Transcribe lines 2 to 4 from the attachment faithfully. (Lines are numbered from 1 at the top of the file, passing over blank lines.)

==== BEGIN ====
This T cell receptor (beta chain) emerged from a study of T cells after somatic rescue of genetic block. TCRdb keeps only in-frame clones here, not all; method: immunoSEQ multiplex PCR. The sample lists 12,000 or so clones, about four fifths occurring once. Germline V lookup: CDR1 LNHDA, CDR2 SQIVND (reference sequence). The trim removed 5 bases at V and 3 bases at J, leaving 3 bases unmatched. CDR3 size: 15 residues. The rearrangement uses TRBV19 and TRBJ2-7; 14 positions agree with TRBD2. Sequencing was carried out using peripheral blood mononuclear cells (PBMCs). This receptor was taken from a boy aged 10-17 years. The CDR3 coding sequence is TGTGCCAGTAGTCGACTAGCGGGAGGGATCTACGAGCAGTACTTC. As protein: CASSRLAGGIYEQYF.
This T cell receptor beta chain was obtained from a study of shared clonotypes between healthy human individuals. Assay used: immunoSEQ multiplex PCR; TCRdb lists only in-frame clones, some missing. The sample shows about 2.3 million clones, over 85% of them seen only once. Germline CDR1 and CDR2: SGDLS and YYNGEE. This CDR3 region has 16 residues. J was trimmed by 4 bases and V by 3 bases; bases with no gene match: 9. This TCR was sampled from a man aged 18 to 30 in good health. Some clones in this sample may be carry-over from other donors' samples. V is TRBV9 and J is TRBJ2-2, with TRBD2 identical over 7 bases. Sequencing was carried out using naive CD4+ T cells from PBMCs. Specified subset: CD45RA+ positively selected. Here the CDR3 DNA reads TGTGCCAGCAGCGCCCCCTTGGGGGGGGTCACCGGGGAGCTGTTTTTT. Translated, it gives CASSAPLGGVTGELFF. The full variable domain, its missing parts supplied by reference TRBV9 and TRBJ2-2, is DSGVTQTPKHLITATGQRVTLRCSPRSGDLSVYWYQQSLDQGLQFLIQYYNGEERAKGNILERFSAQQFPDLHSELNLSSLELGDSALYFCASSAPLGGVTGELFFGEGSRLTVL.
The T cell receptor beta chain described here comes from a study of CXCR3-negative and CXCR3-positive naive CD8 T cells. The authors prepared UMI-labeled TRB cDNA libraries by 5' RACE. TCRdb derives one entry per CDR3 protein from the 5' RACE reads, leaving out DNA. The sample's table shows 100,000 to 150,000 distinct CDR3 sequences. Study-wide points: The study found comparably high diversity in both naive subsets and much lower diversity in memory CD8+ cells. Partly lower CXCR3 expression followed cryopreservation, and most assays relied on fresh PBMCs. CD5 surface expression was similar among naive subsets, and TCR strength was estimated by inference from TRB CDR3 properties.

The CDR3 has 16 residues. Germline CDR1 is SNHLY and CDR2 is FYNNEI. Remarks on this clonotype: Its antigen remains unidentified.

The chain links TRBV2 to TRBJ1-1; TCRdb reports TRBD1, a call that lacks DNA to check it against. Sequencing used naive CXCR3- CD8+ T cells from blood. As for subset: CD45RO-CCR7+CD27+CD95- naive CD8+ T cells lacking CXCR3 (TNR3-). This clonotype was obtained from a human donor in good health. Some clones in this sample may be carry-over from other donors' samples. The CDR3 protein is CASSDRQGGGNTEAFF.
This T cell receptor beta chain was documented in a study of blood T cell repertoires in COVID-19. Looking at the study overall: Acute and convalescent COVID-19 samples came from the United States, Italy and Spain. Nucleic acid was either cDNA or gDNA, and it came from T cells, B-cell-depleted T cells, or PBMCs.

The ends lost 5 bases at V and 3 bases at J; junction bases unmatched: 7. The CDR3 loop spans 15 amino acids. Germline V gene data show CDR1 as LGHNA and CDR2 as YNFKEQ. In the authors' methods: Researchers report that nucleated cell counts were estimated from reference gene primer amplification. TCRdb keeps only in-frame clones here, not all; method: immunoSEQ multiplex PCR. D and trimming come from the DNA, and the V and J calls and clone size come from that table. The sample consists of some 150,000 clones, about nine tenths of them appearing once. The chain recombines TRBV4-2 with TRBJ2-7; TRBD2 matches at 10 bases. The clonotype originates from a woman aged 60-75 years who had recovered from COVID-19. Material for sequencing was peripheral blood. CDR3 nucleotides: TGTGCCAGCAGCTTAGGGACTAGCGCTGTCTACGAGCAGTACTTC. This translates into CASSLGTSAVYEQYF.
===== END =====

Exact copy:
This T cell receptor beta chain was obtained from a study of shared clonotypes between healthy human individuals. Assay used: immunoSEQ multiplex PCR; TCRdb lists only in-frame clones, some missing. The sample shows about 2.3 million clones, over 85% of them seen only once. Germline CDR1 and CDR2: SGDLS and YYNGEE. This CDR3 region has 16 residues. J was trimmed by 4 bases and V by 3 bases; bases with no gene match: 9. This TCR was sampled from a man aged 18 to 30 in good health. Some clones in this sample may be carry-over from other donors' samples. V is TRBV9 and J is TRBJ2-2, with TRBD2 identical over 7 bases. Sequencing was carried out using naive CD4+ T cells from PBMCs. Specified subset: CD45RA+ positively selected. Here the CDR3 DNA reads TGTGCCAGCAGCGCCCCCTTGGGGGGGGTCACCGGGGAGCTGTTTTTT. Translated, it gives CASSAPLGGVTGELFF. The full variable domain, its missing parts supplied by reference TRBV9 and TRBJ2-2, is DSGVTQTPKHLITATGQRVTLRCSPRSGDLSVYWYQQSLDQGLQFLIQYYNGEERAKGNILERFSAQQFPDLHSELNLSSLELGDSALYFCASSAPLGGVTGELFFGEGSRLTVL.
The T cell receptor beta chain described here comes from a study of CXCR3-negative and CXCR3-positive naive CD8 T cells. The authors prepared UMI-labeled TRB cDNA libraries by 5' RACE. TCRdb derives one entry per CDR3 protein from the 5' RACE reads, leaving out DNA. The sample's table shows 100,000 to 150,000 distinct CDR3 sequences. Study-wide points: The study found comparably high diversity in both naive subsets and much lower diversity in memory CD8+ cells. Partly lower CXCR3 expression followed cryopreservation, and most assays relied on fresh PBMCs. CD5 surface expression was similar among naive subsets, and TCR strength was estimated by inference from TRB CDR3 properties.

The CDR3 has 16 residues. Germline CDR1 is SNHLY and CDR2 is FYNNEI. Remarks on this clonotype: Its antigen remains unidentified.